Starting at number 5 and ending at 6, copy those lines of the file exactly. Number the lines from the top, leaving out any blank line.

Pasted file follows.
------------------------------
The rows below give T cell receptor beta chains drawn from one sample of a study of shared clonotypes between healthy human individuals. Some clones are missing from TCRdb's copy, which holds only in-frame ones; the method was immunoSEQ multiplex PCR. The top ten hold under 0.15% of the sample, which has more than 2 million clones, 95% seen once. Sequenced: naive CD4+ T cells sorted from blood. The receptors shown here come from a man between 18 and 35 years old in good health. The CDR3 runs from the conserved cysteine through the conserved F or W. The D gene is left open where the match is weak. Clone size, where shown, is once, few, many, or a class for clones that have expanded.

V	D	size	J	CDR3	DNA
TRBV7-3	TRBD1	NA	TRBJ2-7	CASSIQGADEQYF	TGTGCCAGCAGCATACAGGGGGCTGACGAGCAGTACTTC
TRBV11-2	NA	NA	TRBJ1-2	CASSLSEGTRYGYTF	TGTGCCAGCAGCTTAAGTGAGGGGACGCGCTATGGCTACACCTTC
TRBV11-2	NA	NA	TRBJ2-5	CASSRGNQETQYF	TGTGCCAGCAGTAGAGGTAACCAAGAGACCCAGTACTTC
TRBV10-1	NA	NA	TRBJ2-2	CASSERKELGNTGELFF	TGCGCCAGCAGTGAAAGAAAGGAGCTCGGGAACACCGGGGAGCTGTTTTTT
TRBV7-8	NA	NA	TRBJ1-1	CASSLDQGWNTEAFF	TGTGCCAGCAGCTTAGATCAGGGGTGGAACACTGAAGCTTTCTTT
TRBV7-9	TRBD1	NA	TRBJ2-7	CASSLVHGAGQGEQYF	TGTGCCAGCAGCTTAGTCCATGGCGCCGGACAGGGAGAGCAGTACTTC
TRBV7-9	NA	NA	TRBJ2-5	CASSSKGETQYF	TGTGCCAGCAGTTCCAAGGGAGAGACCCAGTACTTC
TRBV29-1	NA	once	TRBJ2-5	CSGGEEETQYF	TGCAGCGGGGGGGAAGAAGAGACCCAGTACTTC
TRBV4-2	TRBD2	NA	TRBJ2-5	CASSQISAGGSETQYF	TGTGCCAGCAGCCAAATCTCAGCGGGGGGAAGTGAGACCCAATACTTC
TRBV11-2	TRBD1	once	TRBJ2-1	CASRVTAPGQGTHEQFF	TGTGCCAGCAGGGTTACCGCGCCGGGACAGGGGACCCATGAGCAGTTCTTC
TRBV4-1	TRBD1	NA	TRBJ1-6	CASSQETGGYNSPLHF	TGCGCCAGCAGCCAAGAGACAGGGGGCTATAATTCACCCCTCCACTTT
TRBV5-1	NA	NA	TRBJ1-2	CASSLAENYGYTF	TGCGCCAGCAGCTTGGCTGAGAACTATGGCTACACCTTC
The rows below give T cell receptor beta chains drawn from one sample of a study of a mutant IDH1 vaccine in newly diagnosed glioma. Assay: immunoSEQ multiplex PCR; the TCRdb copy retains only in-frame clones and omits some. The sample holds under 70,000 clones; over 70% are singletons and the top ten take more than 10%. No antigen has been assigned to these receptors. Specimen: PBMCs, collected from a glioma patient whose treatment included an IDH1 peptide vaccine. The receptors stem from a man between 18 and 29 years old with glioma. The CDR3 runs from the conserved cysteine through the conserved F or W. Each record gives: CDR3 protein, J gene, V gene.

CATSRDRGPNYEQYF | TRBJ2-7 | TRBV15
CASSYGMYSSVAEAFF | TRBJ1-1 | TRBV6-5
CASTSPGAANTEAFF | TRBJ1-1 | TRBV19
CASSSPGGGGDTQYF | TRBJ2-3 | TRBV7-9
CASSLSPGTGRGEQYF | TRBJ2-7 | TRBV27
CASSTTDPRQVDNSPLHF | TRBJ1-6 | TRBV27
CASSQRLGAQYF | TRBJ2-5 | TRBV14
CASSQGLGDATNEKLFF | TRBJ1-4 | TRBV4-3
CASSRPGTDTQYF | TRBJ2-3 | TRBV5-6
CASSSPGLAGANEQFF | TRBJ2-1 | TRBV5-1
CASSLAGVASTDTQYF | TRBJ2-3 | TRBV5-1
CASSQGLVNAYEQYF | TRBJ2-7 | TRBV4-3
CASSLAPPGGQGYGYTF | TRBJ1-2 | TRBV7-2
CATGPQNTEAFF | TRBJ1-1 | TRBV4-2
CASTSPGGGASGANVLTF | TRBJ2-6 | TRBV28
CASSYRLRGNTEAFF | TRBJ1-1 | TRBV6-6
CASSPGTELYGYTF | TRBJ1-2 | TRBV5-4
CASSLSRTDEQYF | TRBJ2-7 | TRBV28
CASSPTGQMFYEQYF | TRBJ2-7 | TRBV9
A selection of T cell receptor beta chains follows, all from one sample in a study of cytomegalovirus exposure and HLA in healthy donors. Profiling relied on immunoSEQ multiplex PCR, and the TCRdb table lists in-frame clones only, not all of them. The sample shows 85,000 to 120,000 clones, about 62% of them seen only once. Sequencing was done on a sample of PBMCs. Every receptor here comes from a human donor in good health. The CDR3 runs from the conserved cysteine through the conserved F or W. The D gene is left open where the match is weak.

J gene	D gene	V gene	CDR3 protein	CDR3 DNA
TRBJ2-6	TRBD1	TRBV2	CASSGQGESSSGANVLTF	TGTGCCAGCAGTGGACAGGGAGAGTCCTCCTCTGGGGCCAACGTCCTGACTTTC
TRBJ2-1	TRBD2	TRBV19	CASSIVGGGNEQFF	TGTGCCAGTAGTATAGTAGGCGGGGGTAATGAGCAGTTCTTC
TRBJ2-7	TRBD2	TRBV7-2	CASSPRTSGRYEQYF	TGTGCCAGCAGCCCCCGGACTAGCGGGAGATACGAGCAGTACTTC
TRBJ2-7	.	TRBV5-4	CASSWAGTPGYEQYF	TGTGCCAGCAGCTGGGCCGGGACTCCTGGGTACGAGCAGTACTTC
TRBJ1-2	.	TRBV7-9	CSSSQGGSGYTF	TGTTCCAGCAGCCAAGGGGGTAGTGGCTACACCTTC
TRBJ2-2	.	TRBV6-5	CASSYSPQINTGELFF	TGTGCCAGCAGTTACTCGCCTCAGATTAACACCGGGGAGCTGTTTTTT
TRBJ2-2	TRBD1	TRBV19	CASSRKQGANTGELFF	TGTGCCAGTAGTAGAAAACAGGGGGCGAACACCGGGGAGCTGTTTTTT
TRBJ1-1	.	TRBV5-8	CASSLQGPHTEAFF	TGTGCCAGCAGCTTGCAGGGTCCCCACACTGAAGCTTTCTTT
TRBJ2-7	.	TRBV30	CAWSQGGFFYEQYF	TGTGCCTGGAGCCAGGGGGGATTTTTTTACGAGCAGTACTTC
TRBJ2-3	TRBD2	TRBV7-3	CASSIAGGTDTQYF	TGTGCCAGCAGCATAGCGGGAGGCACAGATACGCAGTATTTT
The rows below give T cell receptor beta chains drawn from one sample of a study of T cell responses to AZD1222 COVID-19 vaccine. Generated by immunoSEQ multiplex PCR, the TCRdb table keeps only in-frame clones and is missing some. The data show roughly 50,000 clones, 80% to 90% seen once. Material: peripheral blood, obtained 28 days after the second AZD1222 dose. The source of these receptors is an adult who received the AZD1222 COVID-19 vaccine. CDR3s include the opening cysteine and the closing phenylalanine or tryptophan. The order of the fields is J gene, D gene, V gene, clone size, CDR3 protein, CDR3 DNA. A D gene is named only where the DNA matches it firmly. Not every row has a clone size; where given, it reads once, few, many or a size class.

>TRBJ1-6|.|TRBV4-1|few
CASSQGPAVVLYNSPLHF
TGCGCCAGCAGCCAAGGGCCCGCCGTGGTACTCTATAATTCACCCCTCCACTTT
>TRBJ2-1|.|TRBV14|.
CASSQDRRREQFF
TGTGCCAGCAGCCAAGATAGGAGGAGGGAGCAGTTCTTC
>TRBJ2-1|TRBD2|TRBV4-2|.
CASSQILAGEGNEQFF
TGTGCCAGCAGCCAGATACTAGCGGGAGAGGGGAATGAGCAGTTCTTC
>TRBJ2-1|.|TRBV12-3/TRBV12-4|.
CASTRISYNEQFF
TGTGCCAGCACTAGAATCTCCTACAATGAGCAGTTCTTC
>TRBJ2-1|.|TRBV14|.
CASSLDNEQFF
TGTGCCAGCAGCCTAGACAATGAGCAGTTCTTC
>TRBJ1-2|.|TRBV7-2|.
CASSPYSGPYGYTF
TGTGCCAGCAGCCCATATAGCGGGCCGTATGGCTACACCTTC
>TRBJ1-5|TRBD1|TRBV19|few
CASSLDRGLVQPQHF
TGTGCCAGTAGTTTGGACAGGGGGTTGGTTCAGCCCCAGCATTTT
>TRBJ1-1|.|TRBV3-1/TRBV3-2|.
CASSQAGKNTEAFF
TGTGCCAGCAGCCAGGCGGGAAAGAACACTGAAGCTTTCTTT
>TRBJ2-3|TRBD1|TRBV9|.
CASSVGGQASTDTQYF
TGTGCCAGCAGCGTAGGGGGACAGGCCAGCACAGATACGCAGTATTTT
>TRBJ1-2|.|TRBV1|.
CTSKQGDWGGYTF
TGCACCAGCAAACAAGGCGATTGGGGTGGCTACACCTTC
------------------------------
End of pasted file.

TRBV11-2	NA	NA	TRBJ2-5	CASSRGNQETQYF	TGTGCCAGCAGTAGAGGTAACCAAGAGACCCAGTACTTC
TRBV10-1	NA	NA	TRBJ2-2	CASSERKELGNTGELFF	TGCGCCAGCAGTGAAAGAAAGGAGCTCGGGAACACCGGGGAGCTGTTTTTT